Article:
The Freakonomics people asked a bunch of folk whether they thought there had been a sudden explosion of hacking in recent times. One of the respondents was Bruce Schneier, who bursts the very myth that the question attempts to bolster:
None of this is new. None of this is unprecedented. To a security professional, most of it isn’t even interesting. And while national intelligence organizations and some criminal groups are organized, hacker groups like Anonymous and LulzSec are much more informal. Despite the impression we get from movies, there is no organization. There’s no membership, there are no dues, there is no initiation. It’s just a bunch of guys. You too can join Anonymous—just hack something, and claim you’re a member. That’s probably what the members of Anonymous arrested in Turkey were: 32 people who just decided to use that name.
It’s not that things are getting worse; it’s that things were always this bad. To a lot of security professionals, the value of some of these groups is to graphically illustrate what we’ve been saying for years: organizations need to beef up their security against a wide variety of threats. But the recent news epidemic also illustrates how safe the Internet is. Because news articles are the only contact most of us have had with any of these attacks.
Unmasking one of the many faces of the modern moral panic… I note that the other four respondents all conceded that there has been an increase in hacking, and that – unlike Schneier – they all hold high positions in computer security businesses.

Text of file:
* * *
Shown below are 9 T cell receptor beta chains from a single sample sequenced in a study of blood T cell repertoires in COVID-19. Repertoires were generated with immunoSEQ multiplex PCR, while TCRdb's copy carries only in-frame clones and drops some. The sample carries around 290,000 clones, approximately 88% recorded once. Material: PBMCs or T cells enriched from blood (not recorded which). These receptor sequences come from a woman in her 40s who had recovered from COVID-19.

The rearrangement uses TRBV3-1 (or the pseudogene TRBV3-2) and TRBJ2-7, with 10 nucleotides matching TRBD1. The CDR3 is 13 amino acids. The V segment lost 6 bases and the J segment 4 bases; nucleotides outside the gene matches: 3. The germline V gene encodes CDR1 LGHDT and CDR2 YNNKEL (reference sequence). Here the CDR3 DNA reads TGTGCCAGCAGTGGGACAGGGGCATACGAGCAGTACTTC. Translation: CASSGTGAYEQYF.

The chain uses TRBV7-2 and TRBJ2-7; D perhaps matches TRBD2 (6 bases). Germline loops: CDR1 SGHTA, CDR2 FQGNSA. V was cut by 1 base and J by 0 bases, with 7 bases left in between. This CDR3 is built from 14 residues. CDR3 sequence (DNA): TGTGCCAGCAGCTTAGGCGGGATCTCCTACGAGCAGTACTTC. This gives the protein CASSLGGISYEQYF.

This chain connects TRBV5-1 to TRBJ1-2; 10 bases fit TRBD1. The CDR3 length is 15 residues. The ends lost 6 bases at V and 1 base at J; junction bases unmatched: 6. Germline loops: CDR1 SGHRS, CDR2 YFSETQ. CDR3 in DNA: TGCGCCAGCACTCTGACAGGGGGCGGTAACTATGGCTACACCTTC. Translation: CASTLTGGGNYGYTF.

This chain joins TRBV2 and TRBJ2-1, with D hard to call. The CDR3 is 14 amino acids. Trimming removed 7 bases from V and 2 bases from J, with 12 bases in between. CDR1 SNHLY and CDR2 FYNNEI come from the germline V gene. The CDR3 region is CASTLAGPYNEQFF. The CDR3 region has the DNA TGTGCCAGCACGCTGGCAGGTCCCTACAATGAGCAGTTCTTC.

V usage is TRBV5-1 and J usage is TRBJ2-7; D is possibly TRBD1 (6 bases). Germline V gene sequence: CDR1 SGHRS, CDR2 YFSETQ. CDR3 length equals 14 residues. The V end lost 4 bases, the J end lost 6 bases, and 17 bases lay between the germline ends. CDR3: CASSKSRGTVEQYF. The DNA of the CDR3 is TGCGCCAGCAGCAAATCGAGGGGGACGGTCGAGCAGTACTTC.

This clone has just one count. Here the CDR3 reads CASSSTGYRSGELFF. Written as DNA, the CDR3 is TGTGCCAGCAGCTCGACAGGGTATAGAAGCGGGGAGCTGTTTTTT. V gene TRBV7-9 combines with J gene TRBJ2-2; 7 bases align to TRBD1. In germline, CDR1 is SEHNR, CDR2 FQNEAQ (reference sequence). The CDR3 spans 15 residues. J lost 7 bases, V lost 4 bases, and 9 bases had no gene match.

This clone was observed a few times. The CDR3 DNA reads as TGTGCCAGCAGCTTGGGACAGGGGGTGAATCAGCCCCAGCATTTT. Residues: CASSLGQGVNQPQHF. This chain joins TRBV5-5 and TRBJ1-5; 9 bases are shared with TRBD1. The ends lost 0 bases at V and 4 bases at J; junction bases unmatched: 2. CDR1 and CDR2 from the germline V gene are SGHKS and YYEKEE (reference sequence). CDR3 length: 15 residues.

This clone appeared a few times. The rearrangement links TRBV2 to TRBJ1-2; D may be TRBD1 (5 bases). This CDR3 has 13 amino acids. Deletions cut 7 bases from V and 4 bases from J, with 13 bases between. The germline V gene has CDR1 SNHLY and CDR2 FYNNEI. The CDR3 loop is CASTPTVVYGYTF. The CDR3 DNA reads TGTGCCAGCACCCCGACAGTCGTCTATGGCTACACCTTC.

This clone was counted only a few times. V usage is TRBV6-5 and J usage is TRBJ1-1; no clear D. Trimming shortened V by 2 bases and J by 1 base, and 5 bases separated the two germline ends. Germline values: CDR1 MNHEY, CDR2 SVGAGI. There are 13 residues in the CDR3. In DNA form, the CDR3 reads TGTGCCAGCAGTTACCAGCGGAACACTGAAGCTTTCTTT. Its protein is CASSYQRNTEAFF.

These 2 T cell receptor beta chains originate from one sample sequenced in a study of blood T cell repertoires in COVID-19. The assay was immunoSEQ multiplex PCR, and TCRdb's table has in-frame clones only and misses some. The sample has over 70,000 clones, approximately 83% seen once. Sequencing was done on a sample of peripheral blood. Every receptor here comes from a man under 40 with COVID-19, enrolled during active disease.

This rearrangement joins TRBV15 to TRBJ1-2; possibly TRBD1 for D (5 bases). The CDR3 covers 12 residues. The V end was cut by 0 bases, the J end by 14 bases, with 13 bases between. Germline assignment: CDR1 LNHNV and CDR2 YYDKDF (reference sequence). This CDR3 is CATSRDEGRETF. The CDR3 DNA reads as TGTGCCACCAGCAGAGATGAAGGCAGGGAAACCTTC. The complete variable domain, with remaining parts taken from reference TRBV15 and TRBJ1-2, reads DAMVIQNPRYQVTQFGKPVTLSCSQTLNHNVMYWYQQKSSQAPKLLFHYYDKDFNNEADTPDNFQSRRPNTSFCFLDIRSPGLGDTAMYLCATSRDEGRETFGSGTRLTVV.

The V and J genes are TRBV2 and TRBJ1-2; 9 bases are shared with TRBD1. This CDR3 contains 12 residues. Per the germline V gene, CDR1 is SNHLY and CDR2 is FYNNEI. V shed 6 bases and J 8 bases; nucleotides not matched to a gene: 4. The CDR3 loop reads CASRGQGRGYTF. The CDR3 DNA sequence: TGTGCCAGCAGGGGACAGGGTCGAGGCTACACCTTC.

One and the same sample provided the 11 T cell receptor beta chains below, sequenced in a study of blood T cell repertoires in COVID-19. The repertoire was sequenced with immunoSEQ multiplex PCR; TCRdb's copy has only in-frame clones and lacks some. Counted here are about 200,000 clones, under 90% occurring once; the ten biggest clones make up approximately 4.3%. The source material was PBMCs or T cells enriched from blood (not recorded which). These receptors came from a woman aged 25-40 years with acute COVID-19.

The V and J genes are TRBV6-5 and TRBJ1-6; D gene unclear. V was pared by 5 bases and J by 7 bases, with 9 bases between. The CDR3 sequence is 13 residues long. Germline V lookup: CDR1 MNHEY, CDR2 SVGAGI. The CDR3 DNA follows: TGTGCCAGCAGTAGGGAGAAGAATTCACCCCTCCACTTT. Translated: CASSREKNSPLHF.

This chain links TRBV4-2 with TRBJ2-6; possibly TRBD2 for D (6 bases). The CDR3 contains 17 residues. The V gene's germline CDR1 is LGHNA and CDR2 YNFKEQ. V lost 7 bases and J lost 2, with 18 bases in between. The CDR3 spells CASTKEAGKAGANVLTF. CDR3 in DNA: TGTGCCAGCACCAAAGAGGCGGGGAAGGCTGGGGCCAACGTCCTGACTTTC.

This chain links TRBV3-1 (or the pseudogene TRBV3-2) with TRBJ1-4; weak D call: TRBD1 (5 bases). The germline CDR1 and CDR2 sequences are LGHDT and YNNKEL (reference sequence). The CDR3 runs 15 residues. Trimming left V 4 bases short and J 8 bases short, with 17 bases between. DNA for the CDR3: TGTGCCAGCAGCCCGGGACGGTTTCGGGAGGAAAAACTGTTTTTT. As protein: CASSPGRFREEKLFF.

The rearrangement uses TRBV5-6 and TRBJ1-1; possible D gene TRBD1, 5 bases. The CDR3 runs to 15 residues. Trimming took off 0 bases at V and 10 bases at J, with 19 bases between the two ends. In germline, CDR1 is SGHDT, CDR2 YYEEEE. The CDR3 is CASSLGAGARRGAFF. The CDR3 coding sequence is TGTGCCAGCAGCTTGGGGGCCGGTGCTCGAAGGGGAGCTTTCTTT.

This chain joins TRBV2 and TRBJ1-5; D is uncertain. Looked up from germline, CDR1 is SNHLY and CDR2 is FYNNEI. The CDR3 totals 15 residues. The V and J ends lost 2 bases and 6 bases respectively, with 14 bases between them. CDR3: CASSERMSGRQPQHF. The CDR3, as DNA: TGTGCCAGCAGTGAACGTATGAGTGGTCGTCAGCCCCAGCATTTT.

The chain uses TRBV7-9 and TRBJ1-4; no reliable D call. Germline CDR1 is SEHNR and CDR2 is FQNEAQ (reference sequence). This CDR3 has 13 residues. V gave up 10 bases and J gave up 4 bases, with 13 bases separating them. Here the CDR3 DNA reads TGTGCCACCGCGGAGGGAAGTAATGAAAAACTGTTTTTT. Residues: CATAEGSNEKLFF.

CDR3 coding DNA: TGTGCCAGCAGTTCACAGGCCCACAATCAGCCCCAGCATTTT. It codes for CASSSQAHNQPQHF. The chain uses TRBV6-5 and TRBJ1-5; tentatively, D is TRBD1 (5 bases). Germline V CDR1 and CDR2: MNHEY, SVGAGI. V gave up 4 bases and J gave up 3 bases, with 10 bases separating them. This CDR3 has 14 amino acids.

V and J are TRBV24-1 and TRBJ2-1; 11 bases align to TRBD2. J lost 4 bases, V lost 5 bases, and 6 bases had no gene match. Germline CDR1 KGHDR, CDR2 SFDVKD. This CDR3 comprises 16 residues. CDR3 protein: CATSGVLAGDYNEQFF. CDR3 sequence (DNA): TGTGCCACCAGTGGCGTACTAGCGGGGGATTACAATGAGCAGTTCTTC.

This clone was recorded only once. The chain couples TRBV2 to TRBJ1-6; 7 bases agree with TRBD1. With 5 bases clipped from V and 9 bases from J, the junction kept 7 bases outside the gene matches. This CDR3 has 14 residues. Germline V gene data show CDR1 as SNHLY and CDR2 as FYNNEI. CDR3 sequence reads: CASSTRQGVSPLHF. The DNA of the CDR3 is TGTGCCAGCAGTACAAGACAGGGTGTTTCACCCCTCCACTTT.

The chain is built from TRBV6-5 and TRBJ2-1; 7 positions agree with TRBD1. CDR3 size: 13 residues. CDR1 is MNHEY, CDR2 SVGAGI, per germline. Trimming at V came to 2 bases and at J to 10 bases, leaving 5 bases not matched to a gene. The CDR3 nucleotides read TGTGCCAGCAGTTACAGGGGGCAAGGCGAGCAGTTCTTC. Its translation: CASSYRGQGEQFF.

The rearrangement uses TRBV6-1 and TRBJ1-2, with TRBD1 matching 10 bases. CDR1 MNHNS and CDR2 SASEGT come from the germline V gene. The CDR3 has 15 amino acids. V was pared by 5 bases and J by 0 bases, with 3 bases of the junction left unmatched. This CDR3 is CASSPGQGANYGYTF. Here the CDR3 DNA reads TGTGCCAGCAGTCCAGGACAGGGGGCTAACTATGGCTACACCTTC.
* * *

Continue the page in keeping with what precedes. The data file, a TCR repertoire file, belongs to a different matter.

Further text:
Futurismic fiction hits the ground running for the new year with “Roots” by Mark Ward.
Super-enhanced transhuman troubleshooters; augmented and virtual realities; griefers and grifters and ex-girlfriends… when Chris East sent this one over from the slush pile, I took a look at the first few paragraphs and was sucked inexorably right through to the end before I knew what hit me. I hope you enjoy it as much as we did – be sure to let us know in the comments box at the bottom!
by Mark Ward
The first Hitler was seen by a jogger chasing the morning light through the remains of San Francisco. He stood in the grassy clearing once known as Ghirardelli Square declaiming to an invisible audience.
The runner hesitated when she saw him, sneakers tapping time on a strip of sidewalk missed by the robot reclamation teams. He looked crazy but she did not know if he was the pervert or harmless kind.
The countdown in the corner of her vision went pink so she pushed off the kerb and out across the springy turf. She relaxed when she saw its shadow pointed toward the sun. It was only a shade. Good work too. The uniform draped well and even the toothbrush moustache looked the right side of ridiculous. She shot some footage then wiggled her fingers to file it to the news channels. Another Hitler popped into view before she dipped under the tree line.
Hitlers were rampant by the time she was leaning on her thighs on Pier 39, sucking in lungfuls of air and fighting the urge to puke.
A thick drift of them, their jerking salutes as choreographed as a chorus line, had formed around the Fountain of Light in Montgomery Park. Continue reading NEW FICTION: ROOTS by Mark Ward
The latest instalment of Sven Johnson’s Future Imperfect is part of the Superstruct project.
Still aboard his one-way ‘cruise’, future-Sven gets caught in between food shortages, cultured meat… and vegan griefers. Continue reading vMeat with a Soul